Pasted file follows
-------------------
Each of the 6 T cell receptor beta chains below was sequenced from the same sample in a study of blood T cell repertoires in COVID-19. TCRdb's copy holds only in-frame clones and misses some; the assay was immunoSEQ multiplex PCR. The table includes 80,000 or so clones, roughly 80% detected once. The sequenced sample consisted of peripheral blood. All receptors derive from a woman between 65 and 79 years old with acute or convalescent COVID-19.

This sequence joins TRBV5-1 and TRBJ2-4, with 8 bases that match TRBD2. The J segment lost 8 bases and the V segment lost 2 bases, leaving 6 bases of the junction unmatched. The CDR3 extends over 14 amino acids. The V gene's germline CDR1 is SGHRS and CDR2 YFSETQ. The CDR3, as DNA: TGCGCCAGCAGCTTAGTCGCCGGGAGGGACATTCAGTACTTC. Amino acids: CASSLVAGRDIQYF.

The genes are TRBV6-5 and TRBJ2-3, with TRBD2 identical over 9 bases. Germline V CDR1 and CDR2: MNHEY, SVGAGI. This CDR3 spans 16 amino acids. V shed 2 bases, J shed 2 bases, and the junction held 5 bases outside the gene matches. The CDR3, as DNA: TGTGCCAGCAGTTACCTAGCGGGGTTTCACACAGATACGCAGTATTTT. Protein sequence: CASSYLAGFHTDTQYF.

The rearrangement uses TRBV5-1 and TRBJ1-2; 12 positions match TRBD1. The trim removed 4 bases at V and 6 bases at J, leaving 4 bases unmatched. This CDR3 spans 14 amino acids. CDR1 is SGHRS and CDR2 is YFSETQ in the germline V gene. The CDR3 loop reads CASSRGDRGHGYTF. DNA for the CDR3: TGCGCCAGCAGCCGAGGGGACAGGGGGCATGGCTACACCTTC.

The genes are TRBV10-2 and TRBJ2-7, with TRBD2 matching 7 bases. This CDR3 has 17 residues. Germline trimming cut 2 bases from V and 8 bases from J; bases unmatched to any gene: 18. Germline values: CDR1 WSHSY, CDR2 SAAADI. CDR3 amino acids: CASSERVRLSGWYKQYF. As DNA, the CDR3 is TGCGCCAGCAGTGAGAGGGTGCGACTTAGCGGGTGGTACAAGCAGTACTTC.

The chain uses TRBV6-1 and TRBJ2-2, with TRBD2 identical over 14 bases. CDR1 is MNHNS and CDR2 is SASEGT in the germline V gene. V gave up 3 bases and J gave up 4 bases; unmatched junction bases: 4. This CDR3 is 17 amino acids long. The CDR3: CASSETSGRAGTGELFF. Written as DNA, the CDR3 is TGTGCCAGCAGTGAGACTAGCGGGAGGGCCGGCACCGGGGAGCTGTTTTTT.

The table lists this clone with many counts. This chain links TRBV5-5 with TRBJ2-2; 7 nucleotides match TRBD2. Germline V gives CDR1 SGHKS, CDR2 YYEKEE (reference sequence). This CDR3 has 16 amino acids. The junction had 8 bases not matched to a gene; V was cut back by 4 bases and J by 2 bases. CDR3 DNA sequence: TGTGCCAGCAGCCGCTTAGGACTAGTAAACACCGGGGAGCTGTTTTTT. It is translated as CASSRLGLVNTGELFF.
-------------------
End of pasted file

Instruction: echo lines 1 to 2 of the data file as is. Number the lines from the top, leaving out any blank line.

Each of the 6 T cell receptor beta chains below was sequenced from the same sample in a study of blood T cell repertoires in COVID-19. TCRdb's copy holds only in-frame clones and misses some; the assay was immunoSEQ multiplex PCR. The table includes 80,000 or so clones, roughly 80% detected once. The sequenced sample consisted of peripheral blood. All receptors derive from a woman between 65 and 79 years old with acute or convalescent COVID-19.

This sequence joins TRBV5-1 and TRBJ2-4, with 8 bases that match TRBD2. The J segment lost 8 bases and the V segment lost 2 bases, leaving 6 bases of the junction unmatched. The CDR3 extends over 14 amino acids. The V gene's germline CDR1 is SGHRS and CDR2 YFSETQ. The CDR3, as DNA: TGCGCCAGCAGCTTAGTCGCCGGGAGGGACATTCAGTACTTC. Amino acids: CASSLVAGRDIQYF.